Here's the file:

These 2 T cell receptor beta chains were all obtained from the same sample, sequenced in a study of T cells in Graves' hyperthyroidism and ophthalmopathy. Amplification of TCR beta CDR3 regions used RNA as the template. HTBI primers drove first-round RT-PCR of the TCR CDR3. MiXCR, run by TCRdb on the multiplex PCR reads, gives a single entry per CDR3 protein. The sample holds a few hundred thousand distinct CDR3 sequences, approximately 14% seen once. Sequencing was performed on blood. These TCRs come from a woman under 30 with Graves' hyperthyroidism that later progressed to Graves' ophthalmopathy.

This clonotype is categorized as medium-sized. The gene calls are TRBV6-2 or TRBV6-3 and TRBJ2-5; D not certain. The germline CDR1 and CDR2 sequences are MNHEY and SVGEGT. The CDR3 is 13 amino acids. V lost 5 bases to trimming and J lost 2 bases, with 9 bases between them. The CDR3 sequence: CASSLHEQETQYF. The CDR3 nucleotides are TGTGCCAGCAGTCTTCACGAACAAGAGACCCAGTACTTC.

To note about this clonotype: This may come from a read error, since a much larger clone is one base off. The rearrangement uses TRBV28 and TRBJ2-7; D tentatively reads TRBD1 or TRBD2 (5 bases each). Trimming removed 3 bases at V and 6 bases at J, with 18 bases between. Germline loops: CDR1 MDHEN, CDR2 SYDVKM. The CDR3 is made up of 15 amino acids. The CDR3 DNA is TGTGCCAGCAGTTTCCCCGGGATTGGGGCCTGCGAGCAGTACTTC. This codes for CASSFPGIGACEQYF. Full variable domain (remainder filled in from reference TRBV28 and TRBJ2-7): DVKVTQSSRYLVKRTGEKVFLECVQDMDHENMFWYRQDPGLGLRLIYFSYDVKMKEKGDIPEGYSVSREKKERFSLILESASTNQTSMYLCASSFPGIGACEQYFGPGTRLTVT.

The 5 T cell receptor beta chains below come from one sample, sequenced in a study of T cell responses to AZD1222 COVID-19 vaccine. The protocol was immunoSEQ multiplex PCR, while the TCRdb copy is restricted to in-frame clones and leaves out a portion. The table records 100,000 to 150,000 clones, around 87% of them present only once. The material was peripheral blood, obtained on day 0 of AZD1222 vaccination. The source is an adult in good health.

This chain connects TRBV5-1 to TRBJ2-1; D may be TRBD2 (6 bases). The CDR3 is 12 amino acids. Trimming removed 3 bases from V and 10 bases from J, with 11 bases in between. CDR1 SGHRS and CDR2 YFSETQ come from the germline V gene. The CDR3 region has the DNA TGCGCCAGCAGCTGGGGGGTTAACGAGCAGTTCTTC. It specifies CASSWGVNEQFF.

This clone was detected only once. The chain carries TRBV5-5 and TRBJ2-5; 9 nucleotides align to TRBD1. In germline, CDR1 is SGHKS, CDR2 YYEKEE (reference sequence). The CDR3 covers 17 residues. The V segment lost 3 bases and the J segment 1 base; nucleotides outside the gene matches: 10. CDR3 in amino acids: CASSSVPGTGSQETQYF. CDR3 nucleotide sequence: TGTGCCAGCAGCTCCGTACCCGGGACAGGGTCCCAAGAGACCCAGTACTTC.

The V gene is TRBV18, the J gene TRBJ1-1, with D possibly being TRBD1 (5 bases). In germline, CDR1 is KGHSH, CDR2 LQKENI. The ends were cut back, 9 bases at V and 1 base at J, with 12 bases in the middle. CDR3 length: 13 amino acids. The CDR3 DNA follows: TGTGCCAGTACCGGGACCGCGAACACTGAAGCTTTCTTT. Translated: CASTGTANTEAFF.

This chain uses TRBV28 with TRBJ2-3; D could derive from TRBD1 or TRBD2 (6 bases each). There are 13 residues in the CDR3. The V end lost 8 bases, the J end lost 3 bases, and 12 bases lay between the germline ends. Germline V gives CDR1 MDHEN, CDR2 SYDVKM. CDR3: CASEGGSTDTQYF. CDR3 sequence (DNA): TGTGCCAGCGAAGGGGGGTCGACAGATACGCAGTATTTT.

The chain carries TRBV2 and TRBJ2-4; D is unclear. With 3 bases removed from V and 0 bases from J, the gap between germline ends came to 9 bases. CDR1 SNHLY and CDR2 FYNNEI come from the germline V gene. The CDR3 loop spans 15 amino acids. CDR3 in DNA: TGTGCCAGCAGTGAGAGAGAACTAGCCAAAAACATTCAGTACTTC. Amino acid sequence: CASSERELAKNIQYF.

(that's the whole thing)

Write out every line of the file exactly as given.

These 2 T cell receptor beta chains were all obtained from the same sample, sequenced in a study of T cells in Graves' hyperthyroidism and ophthalmopathy. Amplification of TCR beta CDR3 regions used RNA as the template. HTBI primers drove first-round RT-PCR of the TCR CDR3. MiXCR, run by TCRdb on the multiplex PCR reads, gives a single entry per CDR3 protein. The sample holds a few hundred thousand distinct CDR3 sequences, approximately 14% seen once. Sequencing was performed on blood. These TCRs come from a woman under 30 with Graves' hyperthyroidism that later progressed to Graves' ophthalmopathy.

This clonotype is categorized as medium-sized. The gene calls are TRBV6-2 or TRBV6-3 and TRBJ2-5; D not certain. The germline CDR1 and CDR2 sequences are MNHEY and SVGEGT. The CDR3 is 13 amino acids. V lost 5 bases to trimming and J lost 2 bases, with 9 bases between them. The CDR3 sequence: CASSLHEQETQYF. The CDR3 nucleotides are TGTGCCAGCAGTCTTCACGAACAAGAGACCCAGTACTTC.

To note about this clonotype: This may come from a read error, since a much larger clone is one base off. The rearrangement uses TRBV28 and TRBJ2-7; D tentatively reads TRBD1 or TRBD2 (5 bases each). Trimming removed 3 bases at V and 6 bases at J, with 18 bases between. Germline loops: CDR1 MDHEN, CDR2 SYDVKM. The CDR3 is made up of 15 amino acids. The CDR3 DNA is TGTGCCAGCAGTTTCCCCGGGATTGGGGCCTGCGAGCAGTACTTC. This codes for CASSFPGIGACEQYF. Full variable domain (remainder filled in from reference TRBV28 and TRBJ2-7): DVKVTQSSRYLVKRTGEKVFLECVQDMDHENMFWYRQDPGLGLRLIYFSYDVKMKEKGDIPEGYSVSREKKERFSLILESASTNQTSMYLCASSFPGIGACEQYFGPGTRLTVT.

The 5 T cell receptor beta chains below come from one sample, sequenced in a study of T cell responses to AZD1222 COVID-19 vaccine. The protocol was immunoSEQ multiplex PCR, while the TCRdb copy is restricted to in-frame clones and leaves out a portion. The table records 100,000 to 150,000 clones, around 87% of them present only once. The material was peripheral blood, obtained on day 0 of AZD1222 vaccination. The source is an adult in good health.

This chain connects TRBV5-1 to TRBJ2-1; D may be TRBD2 (6 bases). The CDR3 is 12 amino acids. Trimming removed 3 bases from V and 10 bases from J, with 11 bases in between. CDR1 SGHRS and CDR2 YFSETQ come from the germline V gene. The CDR3 region has the DNA TGCGCCAGCAGCTGGGGGGTTAACGAGCAGTTCTTC. It specifies CASSWGVNEQFF.

This clone was detected only once. The chain carries TRBV5-5 and TRBJ2-5; 9 nucleotides align to TRBD1. In germline, CDR1 is SGHKS, CDR2 YYEKEE (reference sequence). The CDR3 covers 17 residues. The V segment lost 3 bases and the J segment 1 base; nucleotides outside the gene matches: 10. CDR3 in amino acids: CASSSVPGTGSQETQYF. CDR3 nucleotide sequence: TGTGCCAGCAGCTCCGTACCCGGGACAGGGTCCCAAGAGACCCAGTACTTC.

The V gene is TRBV18, the J gene TRBJ1-1, with D possibly being TRBD1 (5 bases). In germline, CDR1 is KGHSH, CDR2 LQKENI. The ends were cut back, 9 bases at V and 1 base at J, with 12 bases in the middle. CDR3 length: 13 amino acids. The CDR3 DNA follows: TGTGCCAGTACCGGGACCGCGAACACTGAAGCTTTCTTT. Translated: CASTGTANTEAFF.

This chain uses TRBV28 with TRBJ2-3; D could derive from TRBD1 or TRBD2 (6 bases each). There are 13 residues in the CDR3. The V end lost 8 bases, the J end lost 3 bases, and 12 bases lay between the germline ends. Germline V gives CDR1 MDHEN, CDR2 SYDVKM. CDR3: CASEGGSTDTQYF. CDR3 sequence (DNA): TGTGCCAGCGAAGGGGGGTCGACAGATACGCAGTATTTT.

The chain carries TRBV2 and TRBJ2-4; D is unclear. With 3 bases removed from V and 0 bases from J, the gap between germline ends came to 9 bases. CDR1 SNHLY and CDR2 FYNNEI come from the germline V gene. The CDR3 loop spans 15 amino acids. CDR3 in DNA: TGTGCCAGCAGTGAGAGAGAACTAGCCAAAAACATTCAGTACTTC. Amino acid sequence: CASSERELAKNIQYF.